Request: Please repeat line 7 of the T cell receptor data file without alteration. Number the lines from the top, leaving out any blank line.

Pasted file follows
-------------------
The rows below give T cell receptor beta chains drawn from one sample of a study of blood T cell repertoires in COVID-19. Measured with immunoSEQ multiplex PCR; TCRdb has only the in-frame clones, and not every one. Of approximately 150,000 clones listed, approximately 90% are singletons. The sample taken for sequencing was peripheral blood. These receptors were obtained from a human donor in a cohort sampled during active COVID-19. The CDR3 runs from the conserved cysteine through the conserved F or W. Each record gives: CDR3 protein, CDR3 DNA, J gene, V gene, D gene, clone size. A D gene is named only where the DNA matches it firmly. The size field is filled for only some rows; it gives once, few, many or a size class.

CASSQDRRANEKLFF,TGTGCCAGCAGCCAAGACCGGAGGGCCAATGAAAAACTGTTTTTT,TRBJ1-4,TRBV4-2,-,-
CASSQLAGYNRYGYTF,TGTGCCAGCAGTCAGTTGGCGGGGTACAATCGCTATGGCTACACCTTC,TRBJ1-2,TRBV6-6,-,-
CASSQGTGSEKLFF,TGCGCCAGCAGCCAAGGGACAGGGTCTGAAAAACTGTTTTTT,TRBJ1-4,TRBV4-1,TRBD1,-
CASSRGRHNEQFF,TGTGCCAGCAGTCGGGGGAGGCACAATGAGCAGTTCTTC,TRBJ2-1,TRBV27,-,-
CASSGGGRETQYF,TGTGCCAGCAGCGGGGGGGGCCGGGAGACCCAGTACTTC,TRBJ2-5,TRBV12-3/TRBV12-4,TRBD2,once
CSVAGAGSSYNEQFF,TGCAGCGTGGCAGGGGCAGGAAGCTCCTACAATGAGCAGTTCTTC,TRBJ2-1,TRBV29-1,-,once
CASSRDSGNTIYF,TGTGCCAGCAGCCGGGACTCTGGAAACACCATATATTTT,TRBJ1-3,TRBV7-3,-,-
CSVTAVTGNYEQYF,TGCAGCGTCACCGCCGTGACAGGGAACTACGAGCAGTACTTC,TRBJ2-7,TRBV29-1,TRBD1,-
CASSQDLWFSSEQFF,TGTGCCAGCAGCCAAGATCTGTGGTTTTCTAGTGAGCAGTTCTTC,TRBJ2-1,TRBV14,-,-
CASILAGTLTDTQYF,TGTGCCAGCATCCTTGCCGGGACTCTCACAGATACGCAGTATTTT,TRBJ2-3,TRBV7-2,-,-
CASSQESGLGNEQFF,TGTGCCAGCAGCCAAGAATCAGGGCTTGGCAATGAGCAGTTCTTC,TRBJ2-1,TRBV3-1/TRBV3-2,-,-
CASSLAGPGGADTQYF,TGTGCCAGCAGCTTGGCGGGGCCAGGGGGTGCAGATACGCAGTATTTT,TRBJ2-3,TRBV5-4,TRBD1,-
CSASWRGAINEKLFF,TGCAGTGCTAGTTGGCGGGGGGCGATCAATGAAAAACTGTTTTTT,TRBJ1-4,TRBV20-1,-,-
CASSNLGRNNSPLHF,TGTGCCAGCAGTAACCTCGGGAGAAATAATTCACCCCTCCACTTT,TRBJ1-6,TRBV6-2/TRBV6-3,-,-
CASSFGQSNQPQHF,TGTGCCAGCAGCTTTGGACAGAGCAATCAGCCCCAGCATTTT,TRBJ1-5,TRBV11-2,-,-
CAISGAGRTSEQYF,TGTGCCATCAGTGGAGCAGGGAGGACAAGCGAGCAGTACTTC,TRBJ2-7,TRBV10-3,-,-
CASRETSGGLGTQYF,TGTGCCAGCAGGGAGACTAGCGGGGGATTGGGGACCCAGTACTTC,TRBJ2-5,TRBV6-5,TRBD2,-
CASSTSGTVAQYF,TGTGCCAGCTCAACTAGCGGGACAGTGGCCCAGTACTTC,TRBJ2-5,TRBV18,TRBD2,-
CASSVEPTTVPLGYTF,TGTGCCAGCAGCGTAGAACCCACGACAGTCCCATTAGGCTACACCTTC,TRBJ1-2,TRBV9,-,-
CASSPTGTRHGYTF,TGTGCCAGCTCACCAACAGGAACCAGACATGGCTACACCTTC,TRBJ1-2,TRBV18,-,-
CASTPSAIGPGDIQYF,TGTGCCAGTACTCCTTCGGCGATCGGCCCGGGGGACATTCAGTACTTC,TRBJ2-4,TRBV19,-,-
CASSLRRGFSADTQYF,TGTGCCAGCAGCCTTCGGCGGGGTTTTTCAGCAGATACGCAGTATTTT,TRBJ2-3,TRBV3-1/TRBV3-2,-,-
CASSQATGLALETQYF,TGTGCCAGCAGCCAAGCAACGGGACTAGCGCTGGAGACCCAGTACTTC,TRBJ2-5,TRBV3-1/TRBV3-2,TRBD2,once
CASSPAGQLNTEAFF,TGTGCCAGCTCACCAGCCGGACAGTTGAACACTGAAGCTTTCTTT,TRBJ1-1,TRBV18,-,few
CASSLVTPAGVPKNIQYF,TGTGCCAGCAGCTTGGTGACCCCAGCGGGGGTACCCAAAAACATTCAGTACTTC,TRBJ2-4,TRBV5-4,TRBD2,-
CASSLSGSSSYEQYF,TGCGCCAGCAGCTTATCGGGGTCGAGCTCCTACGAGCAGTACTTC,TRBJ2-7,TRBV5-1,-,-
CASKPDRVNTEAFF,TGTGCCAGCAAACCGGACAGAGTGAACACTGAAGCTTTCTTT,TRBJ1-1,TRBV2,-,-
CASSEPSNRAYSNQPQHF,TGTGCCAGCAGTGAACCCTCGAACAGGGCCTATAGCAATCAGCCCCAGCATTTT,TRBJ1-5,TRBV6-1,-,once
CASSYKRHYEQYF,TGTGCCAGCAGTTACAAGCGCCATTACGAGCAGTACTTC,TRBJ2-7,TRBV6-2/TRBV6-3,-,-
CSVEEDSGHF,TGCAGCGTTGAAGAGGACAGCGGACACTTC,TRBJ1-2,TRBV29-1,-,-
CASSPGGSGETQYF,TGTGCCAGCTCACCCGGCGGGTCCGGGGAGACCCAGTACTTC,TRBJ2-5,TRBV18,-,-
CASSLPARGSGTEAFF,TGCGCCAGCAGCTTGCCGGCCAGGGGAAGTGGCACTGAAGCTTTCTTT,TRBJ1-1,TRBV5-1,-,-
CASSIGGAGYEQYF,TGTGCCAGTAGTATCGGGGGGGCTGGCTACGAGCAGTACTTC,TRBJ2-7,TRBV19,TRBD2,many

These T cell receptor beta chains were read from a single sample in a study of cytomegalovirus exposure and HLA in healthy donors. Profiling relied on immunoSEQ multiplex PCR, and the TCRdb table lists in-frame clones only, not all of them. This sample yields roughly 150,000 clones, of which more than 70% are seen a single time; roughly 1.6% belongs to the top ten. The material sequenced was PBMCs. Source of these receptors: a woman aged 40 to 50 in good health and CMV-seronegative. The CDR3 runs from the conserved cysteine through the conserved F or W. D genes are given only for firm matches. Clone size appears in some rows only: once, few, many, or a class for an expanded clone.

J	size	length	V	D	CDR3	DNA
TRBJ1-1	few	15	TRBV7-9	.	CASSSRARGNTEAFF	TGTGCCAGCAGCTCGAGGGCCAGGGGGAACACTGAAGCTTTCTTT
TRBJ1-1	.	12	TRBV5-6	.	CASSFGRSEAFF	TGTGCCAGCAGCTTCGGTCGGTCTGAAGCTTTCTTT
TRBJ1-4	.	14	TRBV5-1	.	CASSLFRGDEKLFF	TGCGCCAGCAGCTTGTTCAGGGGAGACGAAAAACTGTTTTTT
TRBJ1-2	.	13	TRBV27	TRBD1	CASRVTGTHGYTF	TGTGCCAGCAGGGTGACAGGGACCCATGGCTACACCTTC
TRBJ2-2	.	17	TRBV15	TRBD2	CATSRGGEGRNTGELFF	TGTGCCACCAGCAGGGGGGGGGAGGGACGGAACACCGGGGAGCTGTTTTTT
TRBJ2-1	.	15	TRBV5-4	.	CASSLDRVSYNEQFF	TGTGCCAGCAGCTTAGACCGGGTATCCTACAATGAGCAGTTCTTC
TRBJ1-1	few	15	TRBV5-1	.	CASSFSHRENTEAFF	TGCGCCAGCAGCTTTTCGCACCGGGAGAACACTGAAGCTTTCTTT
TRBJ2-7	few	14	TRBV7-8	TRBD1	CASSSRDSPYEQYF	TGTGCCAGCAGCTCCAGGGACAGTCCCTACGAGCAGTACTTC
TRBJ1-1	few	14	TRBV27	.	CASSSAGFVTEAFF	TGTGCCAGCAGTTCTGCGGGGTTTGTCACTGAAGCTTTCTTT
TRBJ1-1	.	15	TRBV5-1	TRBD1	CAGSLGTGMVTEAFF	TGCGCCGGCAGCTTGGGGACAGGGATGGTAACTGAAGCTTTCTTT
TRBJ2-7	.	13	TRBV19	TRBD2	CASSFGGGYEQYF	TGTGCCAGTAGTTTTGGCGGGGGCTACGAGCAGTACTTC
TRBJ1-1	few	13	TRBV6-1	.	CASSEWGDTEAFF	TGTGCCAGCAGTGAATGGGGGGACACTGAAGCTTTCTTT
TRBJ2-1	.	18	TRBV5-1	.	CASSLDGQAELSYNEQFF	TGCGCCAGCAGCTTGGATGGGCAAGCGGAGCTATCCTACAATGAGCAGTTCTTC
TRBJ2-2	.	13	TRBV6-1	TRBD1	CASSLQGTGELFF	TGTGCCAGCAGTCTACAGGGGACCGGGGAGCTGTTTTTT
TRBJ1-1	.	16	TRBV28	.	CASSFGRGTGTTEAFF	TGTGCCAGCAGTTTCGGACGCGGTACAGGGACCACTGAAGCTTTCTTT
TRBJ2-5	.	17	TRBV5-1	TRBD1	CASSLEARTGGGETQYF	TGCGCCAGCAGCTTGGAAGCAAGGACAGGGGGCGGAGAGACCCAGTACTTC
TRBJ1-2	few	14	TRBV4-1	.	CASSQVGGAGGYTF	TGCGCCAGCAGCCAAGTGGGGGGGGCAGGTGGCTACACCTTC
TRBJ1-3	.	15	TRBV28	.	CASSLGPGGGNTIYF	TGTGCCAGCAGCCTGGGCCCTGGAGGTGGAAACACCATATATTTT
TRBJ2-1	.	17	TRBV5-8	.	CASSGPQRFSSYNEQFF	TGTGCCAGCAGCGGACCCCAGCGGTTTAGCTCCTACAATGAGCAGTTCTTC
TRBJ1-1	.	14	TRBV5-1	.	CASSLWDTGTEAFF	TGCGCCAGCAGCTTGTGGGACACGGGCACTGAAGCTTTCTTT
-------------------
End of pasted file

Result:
CSVAGAGSSYNEQFF,TGCAGCGTGGCAGGGGCAGGAAGCTCCTACAATGAGCAGTTCTTC,TRBJ2-1,TRBV29-1,-,once